The last chance for the sprinters and a ride across some fine countryside before a finish in wine country.
Stage 1: an early break of three from which Brice Feillu took the mountains jersey, he turned pro in 2009 and won a summit finish in the Tour de France months later and to date that’s been his only race win. The move was contained by Quick Step and Vital Concept with the latter hoping for a sprint finish only the finish was lively with several big names launching attacks in the final kilometres including Julian Alaphilippe who was briefly joined by Michał Kwiatkowski before Geraint Thomas chased them down, not quite the “old 1-2” routine. We got a sprint among those left at the front of affairs from which Daryl Impey was unbeatable. Groupama-FDJ’s David Gaudu, tipped as a rival to Egan Bernal and both 21, was caught in a late crash requiring stitches to his hand.
The Route: 180.5km to the Beaujolais and a Belleville rendez-vous. The second half of the stage features many roads used in past editions of the Dauphiné and Paris-Nice and these are some fine roads to ride. Alpe d’Huez, Mont Ventoux and other destinations are obvious draws but any readers driving down from northern Europe to these destinations should enjoy a day’s riding on these roads, numerous mountain passes can be linked together for a hilly and scenic ride with little traffic. The climbs here are often 5% and not much steeper so only out of condition sprinters should suffer here and if they can reach the top of the Col du Fût d’Avenas, an average of 5% but with a sustained 7% section from the middle on.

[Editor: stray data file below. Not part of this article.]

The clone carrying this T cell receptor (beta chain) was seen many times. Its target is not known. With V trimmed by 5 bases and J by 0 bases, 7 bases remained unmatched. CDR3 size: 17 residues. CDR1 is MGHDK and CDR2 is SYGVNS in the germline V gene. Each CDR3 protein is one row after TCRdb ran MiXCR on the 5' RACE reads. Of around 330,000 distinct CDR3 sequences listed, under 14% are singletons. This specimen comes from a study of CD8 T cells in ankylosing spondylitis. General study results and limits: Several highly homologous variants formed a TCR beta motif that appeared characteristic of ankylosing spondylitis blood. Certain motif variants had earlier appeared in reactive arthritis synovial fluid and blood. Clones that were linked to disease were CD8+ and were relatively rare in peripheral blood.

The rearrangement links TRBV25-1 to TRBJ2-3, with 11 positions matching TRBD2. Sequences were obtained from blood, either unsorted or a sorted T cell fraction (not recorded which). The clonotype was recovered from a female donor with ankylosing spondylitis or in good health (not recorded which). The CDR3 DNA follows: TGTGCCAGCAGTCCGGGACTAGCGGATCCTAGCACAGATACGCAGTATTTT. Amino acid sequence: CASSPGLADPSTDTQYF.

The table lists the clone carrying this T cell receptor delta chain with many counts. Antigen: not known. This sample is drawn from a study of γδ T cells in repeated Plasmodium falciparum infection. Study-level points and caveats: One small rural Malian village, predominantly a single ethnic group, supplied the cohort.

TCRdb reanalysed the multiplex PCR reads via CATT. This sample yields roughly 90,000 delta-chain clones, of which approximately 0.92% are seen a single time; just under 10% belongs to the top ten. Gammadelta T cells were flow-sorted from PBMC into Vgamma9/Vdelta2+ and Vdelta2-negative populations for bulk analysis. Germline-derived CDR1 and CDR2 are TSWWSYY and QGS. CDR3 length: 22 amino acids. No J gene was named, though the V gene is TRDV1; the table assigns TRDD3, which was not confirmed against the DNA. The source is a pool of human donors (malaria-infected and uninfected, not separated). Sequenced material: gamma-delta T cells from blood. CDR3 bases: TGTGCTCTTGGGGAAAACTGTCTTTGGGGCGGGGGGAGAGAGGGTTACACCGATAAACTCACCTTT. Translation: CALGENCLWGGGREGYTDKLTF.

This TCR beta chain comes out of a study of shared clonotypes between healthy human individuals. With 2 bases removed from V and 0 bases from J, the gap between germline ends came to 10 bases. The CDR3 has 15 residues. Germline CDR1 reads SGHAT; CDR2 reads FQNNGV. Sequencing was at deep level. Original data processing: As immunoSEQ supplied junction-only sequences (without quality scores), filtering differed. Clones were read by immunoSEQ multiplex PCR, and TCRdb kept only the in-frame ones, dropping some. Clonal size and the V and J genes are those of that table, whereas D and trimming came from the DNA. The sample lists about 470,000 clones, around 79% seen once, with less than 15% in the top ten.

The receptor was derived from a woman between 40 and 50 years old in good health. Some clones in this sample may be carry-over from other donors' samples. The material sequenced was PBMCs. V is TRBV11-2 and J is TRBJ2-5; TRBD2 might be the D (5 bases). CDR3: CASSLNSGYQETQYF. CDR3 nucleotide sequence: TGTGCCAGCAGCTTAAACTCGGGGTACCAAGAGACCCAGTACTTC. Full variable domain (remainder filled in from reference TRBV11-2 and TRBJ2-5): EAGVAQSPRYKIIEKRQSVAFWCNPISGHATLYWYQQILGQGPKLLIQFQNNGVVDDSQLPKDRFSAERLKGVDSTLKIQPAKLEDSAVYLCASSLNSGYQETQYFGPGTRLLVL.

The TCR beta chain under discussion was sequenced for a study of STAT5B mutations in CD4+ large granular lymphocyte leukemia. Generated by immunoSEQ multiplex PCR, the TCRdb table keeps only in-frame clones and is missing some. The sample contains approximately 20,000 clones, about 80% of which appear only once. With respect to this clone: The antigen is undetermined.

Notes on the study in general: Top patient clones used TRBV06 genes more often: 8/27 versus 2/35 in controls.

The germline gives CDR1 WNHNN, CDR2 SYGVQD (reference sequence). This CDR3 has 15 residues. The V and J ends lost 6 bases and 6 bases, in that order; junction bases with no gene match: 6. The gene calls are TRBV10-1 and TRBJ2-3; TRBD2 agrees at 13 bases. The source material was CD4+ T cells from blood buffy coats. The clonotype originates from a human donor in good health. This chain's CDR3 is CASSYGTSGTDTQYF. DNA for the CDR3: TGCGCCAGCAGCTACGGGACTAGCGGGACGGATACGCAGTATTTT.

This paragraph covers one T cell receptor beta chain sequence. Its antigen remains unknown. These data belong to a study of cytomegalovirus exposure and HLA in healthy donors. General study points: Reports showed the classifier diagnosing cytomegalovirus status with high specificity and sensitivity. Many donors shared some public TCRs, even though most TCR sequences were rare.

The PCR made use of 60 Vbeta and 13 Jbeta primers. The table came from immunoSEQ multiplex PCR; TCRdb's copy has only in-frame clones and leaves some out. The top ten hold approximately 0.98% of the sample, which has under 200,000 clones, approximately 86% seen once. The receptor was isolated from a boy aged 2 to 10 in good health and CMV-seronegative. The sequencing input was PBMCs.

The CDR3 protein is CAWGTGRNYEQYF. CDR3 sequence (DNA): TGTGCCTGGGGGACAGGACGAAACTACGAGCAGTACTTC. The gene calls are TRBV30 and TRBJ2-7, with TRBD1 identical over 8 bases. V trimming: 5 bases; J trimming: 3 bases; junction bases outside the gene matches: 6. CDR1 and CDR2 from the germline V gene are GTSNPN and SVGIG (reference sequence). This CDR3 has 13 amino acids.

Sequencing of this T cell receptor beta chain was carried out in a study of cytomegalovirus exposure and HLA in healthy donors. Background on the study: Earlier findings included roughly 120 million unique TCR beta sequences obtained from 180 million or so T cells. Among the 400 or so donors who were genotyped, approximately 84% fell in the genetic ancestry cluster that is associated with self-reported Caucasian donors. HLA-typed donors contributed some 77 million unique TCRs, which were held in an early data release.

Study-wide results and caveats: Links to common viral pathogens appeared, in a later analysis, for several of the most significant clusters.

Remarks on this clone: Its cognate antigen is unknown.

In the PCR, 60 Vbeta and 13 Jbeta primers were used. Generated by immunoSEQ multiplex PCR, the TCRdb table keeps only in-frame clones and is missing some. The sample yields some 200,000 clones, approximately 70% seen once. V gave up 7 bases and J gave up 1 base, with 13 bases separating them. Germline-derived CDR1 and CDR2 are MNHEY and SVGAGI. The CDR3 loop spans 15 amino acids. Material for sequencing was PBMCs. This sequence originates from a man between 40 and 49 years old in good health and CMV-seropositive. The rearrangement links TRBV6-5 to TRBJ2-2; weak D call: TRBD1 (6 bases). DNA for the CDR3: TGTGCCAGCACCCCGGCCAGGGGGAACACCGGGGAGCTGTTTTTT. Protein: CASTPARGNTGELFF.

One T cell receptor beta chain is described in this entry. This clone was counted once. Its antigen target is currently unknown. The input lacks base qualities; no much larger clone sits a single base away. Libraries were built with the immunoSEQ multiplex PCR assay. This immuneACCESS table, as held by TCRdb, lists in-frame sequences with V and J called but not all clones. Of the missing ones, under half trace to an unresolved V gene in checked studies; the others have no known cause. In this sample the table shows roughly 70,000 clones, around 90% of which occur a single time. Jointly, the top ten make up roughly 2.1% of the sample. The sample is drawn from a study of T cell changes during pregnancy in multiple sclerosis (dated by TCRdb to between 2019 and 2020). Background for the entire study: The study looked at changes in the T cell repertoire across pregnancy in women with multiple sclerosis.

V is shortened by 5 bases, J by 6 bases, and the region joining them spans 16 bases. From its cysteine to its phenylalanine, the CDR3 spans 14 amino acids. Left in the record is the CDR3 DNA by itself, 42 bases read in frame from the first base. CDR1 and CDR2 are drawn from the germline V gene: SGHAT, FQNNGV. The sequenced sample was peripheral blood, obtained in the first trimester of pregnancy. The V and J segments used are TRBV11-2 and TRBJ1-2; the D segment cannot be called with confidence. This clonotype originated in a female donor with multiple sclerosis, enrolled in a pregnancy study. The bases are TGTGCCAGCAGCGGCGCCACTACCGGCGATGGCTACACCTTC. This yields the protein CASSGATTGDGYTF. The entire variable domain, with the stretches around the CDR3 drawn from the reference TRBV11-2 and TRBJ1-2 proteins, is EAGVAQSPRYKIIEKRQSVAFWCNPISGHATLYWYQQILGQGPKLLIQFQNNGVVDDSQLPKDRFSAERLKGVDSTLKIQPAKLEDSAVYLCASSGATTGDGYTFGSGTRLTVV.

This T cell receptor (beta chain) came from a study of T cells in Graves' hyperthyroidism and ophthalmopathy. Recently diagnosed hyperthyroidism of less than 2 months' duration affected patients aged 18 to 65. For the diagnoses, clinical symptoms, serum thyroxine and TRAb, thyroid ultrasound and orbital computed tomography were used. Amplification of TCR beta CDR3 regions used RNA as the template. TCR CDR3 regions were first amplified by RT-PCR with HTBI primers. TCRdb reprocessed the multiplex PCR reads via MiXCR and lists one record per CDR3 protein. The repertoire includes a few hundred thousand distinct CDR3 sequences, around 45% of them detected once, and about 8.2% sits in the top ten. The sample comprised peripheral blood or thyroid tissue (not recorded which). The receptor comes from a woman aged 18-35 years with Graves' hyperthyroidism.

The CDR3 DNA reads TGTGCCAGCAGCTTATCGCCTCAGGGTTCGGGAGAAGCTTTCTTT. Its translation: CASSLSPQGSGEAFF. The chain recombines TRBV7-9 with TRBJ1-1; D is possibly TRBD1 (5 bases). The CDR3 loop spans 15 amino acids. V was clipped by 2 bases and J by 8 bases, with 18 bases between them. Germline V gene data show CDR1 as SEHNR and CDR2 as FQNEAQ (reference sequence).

The Finish: five roundabouts in the final 5km including two after the flamme rouge before a 700m long finishing straight, a dead straight where the finish arch will look closer than it is, especially as there’s a small rise to the line in the final metres.
The Contenders: good roads for a breakaway but also for teams to chase them on too, the roads may rise but they’re wide and steady and the finish isn’t as suited to a late flurry. This is the last chance for the sprinters so it’s all in for several teams. Fabio Jakobsen (Quick Step) has the pure speed, can he cope with the climbs? Bryan Coquard could win but to repeat yesterday’s caution he’s yet to win in the World Tour and his Vital Concept team will be feeling the pressure, this is their audition for an invitation to the 2019 Tour de France. Phil Bauhaus (Team Sunweb) was dropped as the stage started yesterday which doesn’t bode well for his condition but could just be down to a lack of a warm-up. One rider looking sharp is Pascal Ackermann (Bora-Hansgrohe), third yesterday in the tricky finish means he looks the in-form pick.
|Jakobsen, Coquard, Bauhaus, EBH
Weather: 21°C at most, with a high chance of rain showers along the way.
TV: the finish is forecast for 4.30pm CEST.